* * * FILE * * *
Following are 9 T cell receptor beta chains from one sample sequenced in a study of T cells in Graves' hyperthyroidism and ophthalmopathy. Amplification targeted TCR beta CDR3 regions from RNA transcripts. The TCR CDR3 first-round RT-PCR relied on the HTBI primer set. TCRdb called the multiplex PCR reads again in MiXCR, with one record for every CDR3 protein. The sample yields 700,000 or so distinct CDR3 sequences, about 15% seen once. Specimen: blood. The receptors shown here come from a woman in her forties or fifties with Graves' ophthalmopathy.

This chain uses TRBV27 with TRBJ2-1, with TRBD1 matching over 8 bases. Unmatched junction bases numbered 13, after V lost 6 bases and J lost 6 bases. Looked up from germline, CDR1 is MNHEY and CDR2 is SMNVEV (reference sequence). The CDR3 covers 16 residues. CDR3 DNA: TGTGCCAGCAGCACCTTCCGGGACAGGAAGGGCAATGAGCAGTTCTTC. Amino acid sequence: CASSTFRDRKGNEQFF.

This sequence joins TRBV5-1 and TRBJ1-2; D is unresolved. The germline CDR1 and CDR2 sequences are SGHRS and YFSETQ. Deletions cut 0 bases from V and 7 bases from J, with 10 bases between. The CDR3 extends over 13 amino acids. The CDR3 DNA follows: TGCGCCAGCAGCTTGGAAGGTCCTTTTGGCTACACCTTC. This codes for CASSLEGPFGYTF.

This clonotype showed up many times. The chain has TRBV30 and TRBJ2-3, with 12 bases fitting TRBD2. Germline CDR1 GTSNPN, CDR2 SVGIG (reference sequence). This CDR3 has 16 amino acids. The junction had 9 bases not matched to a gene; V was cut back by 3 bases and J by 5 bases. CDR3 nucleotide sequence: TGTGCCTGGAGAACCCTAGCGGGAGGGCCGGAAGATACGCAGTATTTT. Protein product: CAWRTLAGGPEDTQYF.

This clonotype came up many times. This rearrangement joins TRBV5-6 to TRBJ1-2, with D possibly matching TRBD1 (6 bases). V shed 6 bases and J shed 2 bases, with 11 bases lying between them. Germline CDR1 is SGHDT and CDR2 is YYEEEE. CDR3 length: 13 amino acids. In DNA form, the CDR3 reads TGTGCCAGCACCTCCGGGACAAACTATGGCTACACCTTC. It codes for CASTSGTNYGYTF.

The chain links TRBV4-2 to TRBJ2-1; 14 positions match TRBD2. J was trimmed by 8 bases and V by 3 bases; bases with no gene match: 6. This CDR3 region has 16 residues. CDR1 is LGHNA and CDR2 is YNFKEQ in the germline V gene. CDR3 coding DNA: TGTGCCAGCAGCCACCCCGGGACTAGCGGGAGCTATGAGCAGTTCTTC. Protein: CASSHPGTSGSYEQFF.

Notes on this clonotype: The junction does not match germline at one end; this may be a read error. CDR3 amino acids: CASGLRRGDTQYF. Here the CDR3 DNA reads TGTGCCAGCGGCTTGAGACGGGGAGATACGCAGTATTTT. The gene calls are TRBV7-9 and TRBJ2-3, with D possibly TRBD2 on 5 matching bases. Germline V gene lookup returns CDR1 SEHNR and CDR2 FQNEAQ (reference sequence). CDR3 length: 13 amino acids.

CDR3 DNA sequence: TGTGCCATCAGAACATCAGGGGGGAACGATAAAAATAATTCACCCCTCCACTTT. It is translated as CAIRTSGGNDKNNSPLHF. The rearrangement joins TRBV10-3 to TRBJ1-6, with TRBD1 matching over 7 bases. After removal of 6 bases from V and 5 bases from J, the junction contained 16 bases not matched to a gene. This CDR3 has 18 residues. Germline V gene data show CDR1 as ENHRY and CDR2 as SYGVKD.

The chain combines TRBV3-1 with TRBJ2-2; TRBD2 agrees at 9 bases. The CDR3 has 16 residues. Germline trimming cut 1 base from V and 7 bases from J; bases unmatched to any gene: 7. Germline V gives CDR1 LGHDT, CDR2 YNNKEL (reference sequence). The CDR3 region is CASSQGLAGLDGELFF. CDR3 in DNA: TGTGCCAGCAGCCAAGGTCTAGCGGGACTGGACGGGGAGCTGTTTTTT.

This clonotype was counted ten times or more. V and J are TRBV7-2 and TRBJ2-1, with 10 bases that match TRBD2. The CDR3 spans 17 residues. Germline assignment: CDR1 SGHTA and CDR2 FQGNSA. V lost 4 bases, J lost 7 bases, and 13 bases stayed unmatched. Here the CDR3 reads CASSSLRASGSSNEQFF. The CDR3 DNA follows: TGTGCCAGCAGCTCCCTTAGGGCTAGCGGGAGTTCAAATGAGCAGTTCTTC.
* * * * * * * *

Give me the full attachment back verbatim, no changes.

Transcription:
Following are 9 T cell receptor beta chains from one sample sequenced in a study of T cells in Graves' hyperthyroidism and ophthalmopathy. Amplification targeted TCR beta CDR3 regions from RNA transcripts. The TCR CDR3 first-round RT-PCR relied on the HTBI primer set. TCRdb called the multiplex PCR reads again in MiXCR, with one record for every CDR3 protein. The sample yields 700,000 or so distinct CDR3 sequences, about 15% seen once. Specimen: blood. The receptors shown here come from a woman in her forties or fifties with Graves' ophthalmopathy.

This chain uses TRBV27 with TRBJ2-1, with TRBD1 matching over 8 bases. Unmatched junction bases numbered 13, after V lost 6 bases and J lost 6 bases. Looked up from germline, CDR1 is MNHEY and CDR2 is SMNVEV (reference sequence). The CDR3 covers 16 residues. CDR3 DNA: TGTGCCAGCAGCACCTTCCGGGACAGGAAGGGCAATGAGCAGTTCTTC. Amino acid sequence: CASSTFRDRKGNEQFF.

This sequence joins TRBV5-1 and TRBJ1-2; D is unresolved. The germline CDR1 and CDR2 sequences are SGHRS and YFSETQ. Deletions cut 0 bases from V and 7 bases from J, with 10 bases between. The CDR3 extends over 13 amino acids. The CDR3 DNA follows: TGCGCCAGCAGCTTGGAAGGTCCTTTTGGCTACACCTTC. This codes for CASSLEGPFGYTF.

This clonotype showed up many times. The chain has TRBV30 and TRBJ2-3, with 12 bases fitting TRBD2. Germline CDR1 GTSNPN, CDR2 SVGIG (reference sequence). This CDR3 has 16 amino acids. The junction had 9 bases not matched to a gene; V was cut back by 3 bases and J by 5 bases. CDR3 nucleotide sequence: TGTGCCTGGAGAACCCTAGCGGGAGGGCCGGAAGATACGCAGTATTTT. Protein product: CAWRTLAGGPEDTQYF.

This clonotype came up many times. This rearrangement joins TRBV5-6 to TRBJ1-2, with D possibly matching TRBD1 (6 bases). V shed 6 bases and J shed 2 bases, with 11 bases lying between them. Germline CDR1 is SGHDT and CDR2 is YYEEEE. CDR3 length: 13 amino acids. In DNA form, the CDR3 reads TGTGCCAGCACCTCCGGGACAAACTATGGCTACACCTTC. It codes for CASTSGTNYGYTF.

The chain links TRBV4-2 to TRBJ2-1; 14 positions match TRBD2. J was trimmed by 8 bases and V by 3 bases; bases with no gene match: 6. This CDR3 region has 16 residues. CDR1 is LGHNA and CDR2 is YNFKEQ in the germline V gene. CDR3 coding DNA: TGTGCCAGCAGCCACCCCGGGACTAGCGGGAGCTATGAGCAGTTCTTC. Protein: CASSHPGTSGSYEQFF.

Notes on this clonotype: The junction does not match germline at one end; this may be a read error. CDR3 amino acids: CASGLRRGDTQYF. Here the CDR3 DNA reads TGTGCCAGCGGCTTGAGACGGGGAGATACGCAGTATTTT. The gene calls are TRBV7-9 and TRBJ2-3, with D possibly TRBD2 on 5 matching bases. Germline V gene lookup returns CDR1 SEHNR and CDR2 FQNEAQ (reference sequence). CDR3 length: 13 amino acids.

CDR3 DNA sequence: TGTGCCATCAGAACATCAGGGGGGAACGATAAAAATAATTCACCCCTCCACTTT. It is translated as CAIRTSGGNDKNNSPLHF. The rearrangement joins TRBV10-3 to TRBJ1-6, with TRBD1 matching over 7 bases. After removal of 6 bases from V and 5 bases from J, the junction contained 16 bases not matched to a gene. This CDR3 has 18 residues. Germline V gene data show CDR1 as ENHRY and CDR2 as SYGVKD.

The chain combines TRBV3-1 with TRBJ2-2; TRBD2 agrees at 9 bases. The CDR3 has 16 residues. Germline trimming cut 1 base from V and 7 bases from J; bases unmatched to any gene: 7. Germline V gives CDR1 LGHDT, CDR2 YNNKEL (reference sequence). The CDR3 region is CASSQGLAGLDGELFF. CDR3 in DNA: TGTGCCAGCAGCCAAGGTCTAGCGGGACTGGACGGGGAGCTGTTTTTT.

This clonotype was counted ten times or more. V and J are TRBV7-2 and TRBJ2-1, with 10 bases that match TRBD2. The CDR3 spans 17 residues. Germline assignment: CDR1 SGHTA and CDR2 FQGNSA. V lost 4 bases, J lost 7 bases, and 13 bases stayed unmatched. Here the CDR3 reads CASSSLRASGSSNEQFF. The CDR3 DNA follows: TGTGCCAGCAGCTCCCTTAGGGCTAGCGGGAGTTCAAATGAGCAGTTCTTC.